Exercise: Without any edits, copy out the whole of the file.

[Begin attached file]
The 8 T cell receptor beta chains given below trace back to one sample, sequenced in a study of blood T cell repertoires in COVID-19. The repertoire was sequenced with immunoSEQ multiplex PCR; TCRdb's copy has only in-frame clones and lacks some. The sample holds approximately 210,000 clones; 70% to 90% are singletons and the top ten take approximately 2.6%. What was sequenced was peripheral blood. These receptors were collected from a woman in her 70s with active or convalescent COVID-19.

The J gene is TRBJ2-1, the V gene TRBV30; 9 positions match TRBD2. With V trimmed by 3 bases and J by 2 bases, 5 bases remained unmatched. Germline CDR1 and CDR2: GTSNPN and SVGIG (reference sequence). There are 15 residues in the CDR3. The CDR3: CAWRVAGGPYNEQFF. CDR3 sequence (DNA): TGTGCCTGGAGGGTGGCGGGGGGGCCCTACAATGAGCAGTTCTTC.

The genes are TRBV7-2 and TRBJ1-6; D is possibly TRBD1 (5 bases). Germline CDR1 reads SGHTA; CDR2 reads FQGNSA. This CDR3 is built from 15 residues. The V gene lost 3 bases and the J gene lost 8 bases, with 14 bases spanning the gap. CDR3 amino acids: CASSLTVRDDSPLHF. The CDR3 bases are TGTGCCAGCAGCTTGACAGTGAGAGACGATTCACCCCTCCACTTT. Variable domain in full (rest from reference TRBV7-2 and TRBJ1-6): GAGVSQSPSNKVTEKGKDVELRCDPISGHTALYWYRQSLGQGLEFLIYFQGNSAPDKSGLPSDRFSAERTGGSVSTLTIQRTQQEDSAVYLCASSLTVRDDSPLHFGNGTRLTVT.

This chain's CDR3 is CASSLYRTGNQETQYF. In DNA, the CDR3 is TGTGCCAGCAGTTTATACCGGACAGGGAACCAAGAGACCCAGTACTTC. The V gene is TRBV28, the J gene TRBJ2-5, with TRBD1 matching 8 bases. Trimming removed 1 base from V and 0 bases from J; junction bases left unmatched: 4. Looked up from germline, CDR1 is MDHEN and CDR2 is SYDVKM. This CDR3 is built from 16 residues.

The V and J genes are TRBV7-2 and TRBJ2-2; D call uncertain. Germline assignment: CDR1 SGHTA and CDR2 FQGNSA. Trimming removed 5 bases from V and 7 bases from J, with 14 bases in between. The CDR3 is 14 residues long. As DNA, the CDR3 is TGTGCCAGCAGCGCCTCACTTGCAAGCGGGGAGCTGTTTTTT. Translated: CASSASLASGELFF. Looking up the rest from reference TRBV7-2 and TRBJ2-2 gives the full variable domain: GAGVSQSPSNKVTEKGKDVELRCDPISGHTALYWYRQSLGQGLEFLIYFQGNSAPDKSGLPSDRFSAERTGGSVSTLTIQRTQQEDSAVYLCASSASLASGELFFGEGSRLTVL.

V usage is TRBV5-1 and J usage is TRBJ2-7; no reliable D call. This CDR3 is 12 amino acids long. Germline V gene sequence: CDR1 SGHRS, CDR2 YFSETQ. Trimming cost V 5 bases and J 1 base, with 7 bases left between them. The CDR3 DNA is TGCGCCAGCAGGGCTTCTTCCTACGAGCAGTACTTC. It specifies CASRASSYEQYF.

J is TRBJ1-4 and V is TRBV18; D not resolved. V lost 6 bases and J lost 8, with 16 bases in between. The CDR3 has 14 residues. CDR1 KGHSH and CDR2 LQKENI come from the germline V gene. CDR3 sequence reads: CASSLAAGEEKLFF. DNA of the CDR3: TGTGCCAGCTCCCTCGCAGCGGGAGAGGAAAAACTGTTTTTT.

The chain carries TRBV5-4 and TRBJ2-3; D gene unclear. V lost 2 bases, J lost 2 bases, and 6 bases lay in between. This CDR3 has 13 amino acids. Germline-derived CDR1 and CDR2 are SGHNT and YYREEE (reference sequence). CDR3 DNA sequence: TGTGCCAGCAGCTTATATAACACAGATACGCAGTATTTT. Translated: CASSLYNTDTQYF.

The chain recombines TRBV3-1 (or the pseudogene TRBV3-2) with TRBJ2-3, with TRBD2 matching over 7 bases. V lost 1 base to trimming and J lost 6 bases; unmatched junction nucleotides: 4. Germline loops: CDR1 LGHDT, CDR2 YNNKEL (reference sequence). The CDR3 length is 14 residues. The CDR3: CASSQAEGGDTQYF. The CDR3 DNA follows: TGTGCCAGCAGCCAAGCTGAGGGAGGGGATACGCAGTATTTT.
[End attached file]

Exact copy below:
The 8 T cell receptor beta chains given below trace back to one sample, sequenced in a study of blood T cell repertoires in COVID-19. The repertoire was sequenced with immunoSEQ multiplex PCR; TCRdb's copy has only in-frame clones and lacks some. The sample holds approximately 210,000 clones; 70% to 90% are singletons and the top ten take approximately 2.6%. What was sequenced was peripheral blood. These receptors were collected from a woman in her 70s with active or convalescent COVID-19.

The J gene is TRBJ2-1, the V gene TRBV30; 9 positions match TRBD2. With V trimmed by 3 bases and J by 2 bases, 5 bases remained unmatched. Germline CDR1 and CDR2: GTSNPN and SVGIG (reference sequence). There are 15 residues in the CDR3. The CDR3: CAWRVAGGPYNEQFF. CDR3 sequence (DNA): TGTGCCTGGAGGGTGGCGGGGGGGCCCTACAATGAGCAGTTCTTC.

The genes are TRBV7-2 and TRBJ1-6; D is possibly TRBD1 (5 bases). Germline CDR1 reads SGHTA; CDR2 reads FQGNSA. This CDR3 is built from 15 residues. The V gene lost 3 bases and the J gene lost 8 bases, with 14 bases spanning the gap. CDR3 amino acids: CASSLTVRDDSPLHF. The CDR3 bases are TGTGCCAGCAGCTTGACAGTGAGAGACGATTCACCCCTCCACTTT. Variable domain in full (rest from reference TRBV7-2 and TRBJ1-6): GAGVSQSPSNKVTEKGKDVELRCDPISGHTALYWYRQSLGQGLEFLIYFQGNSAPDKSGLPSDRFSAERTGGSVSTLTIQRTQQEDSAVYLCASSLTVRDDSPLHFGNGTRLTVT.

This chain's CDR3 is CASSLYRTGNQETQYF. In DNA, the CDR3 is TGTGCCAGCAGTTTATACCGGACAGGGAACCAAGAGACCCAGTACTTC. The V gene is TRBV28, the J gene TRBJ2-5, with TRBD1 matching 8 bases. Trimming removed 1 base from V and 0 bases from J; junction bases left unmatched: 4. Looked up from germline, CDR1 is MDHEN and CDR2 is SYDVKM. This CDR3 is built from 16 residues.

The V and J genes are TRBV7-2 and TRBJ2-2; D call uncertain. Germline assignment: CDR1 SGHTA and CDR2 FQGNSA. Trimming removed 5 bases from V and 7 bases from J, with 14 bases in between. The CDR3 is 14 residues long. As DNA, the CDR3 is TGTGCCAGCAGCGCCTCACTTGCAAGCGGGGAGCTGTTTTTT. Translated: CASSASLASGELFF. Looking up the rest from reference TRBV7-2 and TRBJ2-2 gives the full variable domain: GAGVSQSPSNKVTEKGKDVELRCDPISGHTALYWYRQSLGQGLEFLIYFQGNSAPDKSGLPSDRFSAERTGGSVSTLTIQRTQQEDSAVYLCASSASLASGELFFGEGSRLTVL.

V usage is TRBV5-1 and J usage is TRBJ2-7; no reliable D call. This CDR3 is 12 amino acids long. Germline V gene sequence: CDR1 SGHRS, CDR2 YFSETQ. Trimming cost V 5 bases and J 1 base, with 7 bases left between them. The CDR3 DNA is TGCGCCAGCAGGGCTTCTTCCTACGAGCAGTACTTC. It specifies CASRASSYEQYF.

J is TRBJ1-4 and V is TRBV18; D not resolved. V lost 6 bases and J lost 8, with 16 bases in between. The CDR3 has 14 residues. CDR1 KGHSH and CDR2 LQKENI come from the germline V gene. CDR3 sequence reads: CASSLAAGEEKLFF. DNA of the CDR3: TGTGCCAGCTCCCTCGCAGCGGGAGAGGAAAAACTGTTTTTT.

The chain carries TRBV5-4 and TRBJ2-3; D gene unclear. V lost 2 bases, J lost 2 bases, and 6 bases lay in between. This CDR3 has 13 amino acids. Germline-derived CDR1 and CDR2 are SGHNT and YYREEE (reference sequence). CDR3 DNA sequence: TGTGCCAGCAGCTTATATAACACAGATACGCAGTATTTT. Translated: CASSLYNTDTQYF.

The chain recombines TRBV3-1 (or the pseudogene TRBV3-2) with TRBJ2-3, with TRBD2 matching over 7 bases. V lost 1 base to trimming and J lost 6 bases; unmatched junction nucleotides: 4. Germline loops: CDR1 LGHDT, CDR2 YNNKEL (reference sequence). The CDR3 length is 14 residues. The CDR3: CASSQAEGGDTQYF. The CDR3 DNA follows: TGTGCCAGCAGCCAAGCTGAGGGAGGGGATACGCAGTATTTT.